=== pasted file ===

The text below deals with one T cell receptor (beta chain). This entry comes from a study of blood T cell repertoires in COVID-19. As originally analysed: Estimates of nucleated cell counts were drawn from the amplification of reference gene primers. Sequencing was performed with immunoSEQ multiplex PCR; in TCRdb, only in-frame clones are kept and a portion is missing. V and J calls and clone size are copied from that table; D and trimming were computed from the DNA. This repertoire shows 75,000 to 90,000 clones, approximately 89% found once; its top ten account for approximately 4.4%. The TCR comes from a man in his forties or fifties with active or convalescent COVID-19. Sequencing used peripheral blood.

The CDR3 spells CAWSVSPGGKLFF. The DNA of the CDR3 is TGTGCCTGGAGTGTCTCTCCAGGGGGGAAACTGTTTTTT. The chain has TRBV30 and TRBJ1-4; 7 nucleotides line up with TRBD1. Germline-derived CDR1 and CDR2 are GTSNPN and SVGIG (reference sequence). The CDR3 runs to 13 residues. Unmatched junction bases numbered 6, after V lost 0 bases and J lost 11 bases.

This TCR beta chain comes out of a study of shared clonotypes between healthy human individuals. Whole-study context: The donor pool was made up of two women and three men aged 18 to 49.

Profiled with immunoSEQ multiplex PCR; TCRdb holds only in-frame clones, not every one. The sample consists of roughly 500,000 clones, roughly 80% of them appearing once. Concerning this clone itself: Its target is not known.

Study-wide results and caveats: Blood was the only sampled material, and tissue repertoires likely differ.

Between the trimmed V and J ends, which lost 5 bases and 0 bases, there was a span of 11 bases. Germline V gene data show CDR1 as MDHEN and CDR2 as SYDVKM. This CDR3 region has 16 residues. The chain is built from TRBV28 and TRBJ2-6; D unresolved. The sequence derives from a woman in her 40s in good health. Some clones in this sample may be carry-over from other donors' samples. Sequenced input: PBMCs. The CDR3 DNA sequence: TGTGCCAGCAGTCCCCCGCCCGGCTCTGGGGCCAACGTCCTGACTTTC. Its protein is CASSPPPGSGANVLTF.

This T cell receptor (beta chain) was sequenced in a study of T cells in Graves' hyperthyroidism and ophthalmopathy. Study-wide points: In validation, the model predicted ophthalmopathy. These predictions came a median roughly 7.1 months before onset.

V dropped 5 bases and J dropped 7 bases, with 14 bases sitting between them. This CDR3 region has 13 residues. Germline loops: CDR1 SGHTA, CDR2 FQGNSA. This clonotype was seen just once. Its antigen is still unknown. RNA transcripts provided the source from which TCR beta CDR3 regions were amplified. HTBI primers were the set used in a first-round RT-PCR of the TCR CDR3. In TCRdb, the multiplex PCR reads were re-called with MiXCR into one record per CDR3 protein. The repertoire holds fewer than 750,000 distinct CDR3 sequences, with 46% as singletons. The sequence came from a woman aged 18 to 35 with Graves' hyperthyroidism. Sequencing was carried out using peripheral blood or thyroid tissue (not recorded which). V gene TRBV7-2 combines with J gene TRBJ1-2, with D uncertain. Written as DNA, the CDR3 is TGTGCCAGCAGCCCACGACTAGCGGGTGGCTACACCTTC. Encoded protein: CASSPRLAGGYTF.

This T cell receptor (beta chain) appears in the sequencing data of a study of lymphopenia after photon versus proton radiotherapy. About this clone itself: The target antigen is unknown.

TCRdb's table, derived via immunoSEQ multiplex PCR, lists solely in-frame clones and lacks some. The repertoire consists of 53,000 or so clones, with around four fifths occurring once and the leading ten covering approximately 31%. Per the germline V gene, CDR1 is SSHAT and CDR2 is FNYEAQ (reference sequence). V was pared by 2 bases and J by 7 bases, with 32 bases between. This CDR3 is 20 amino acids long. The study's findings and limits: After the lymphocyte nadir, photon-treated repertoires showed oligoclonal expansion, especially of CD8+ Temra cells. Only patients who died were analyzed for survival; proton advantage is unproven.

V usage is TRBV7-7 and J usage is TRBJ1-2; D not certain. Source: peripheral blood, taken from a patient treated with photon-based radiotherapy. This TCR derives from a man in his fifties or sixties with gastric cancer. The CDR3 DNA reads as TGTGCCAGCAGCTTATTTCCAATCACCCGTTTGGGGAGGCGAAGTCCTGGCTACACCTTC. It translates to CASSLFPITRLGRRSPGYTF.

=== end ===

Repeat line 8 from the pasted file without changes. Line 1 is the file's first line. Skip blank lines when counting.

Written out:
V dropped 5 bases and J dropped 7 bases, with 14 bases sitting between them. This CDR3 region has 13 residues. Germline loops: CDR1 SGHTA, CDR2 FQGNSA. This clonotype was seen just once. Its antigen is still unknown. RNA transcripts provided the source from which TCR beta CDR3 regions were amplified. HTBI primers were the set used in a first-round RT-PCR of the TCR CDR3. In TCRdb, the multiplex PCR reads were re-called with MiXCR into one record per CDR3 protein. The repertoire holds fewer than 750,000 distinct CDR3 sequences, with 46% as singletons. The sequence came from a woman aged 18 to 35 with Graves' hyperthyroidism. Sequencing was carried out using peripheral blood or thyroid tissue (not recorded which). V gene TRBV7-2 combines with J gene TRBJ1-2, with D uncertain. Written as DNA, the CDR3 is TGTGCCAGCAGCCCACGACTAGCGGGTGGCTACACCTTC. Encoded protein: CASSPRLAGGYTF.